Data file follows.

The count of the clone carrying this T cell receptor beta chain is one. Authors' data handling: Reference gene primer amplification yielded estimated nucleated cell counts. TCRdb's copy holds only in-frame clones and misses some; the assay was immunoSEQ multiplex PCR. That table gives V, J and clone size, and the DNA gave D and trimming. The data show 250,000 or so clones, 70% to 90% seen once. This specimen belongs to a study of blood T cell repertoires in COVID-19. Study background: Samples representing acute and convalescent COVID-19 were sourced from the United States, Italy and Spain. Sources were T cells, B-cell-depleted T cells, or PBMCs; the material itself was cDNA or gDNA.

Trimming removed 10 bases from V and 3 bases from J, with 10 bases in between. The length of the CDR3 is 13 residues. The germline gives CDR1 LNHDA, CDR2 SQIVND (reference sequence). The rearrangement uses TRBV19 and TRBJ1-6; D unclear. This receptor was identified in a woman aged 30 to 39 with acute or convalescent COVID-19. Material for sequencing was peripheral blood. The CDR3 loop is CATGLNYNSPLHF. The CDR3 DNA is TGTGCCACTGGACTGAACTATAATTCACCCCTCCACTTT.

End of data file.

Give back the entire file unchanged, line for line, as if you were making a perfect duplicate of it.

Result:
The count of the clone carrying this T cell receptor beta chain is one. Authors' data handling: Reference gene primer amplification yielded estimated nucleated cell counts. TCRdb's copy holds only in-frame clones and misses some; the assay was immunoSEQ multiplex PCR. That table gives V, J and clone size, and the DNA gave D and trimming. The data show 250,000 or so clones, 70% to 90% seen once. This specimen belongs to a study of blood T cell repertoires in COVID-19. Study background: Samples representing acute and convalescent COVID-19 were sourced from the United States, Italy and Spain. Sources were T cells, B-cell-depleted T cells, or PBMCs; the material itself was cDNA or gDNA.

Trimming removed 10 bases from V and 3 bases from J, with 10 bases in between. The length of the CDR3 is 13 residues. The germline gives CDR1 LNHDA, CDR2 SQIVND (reference sequence). The rearrangement uses TRBV19 and TRBJ1-6; D unclear. This receptor was identified in a woman aged 30 to 39 with acute or convalescent COVID-19. Material for sequencing was peripheral blood. The CDR3 loop is CATGLNYNSPLHF. The CDR3 DNA is TGTGCCACTGGACTGAACTATAATTCACCCCTCCACTTT.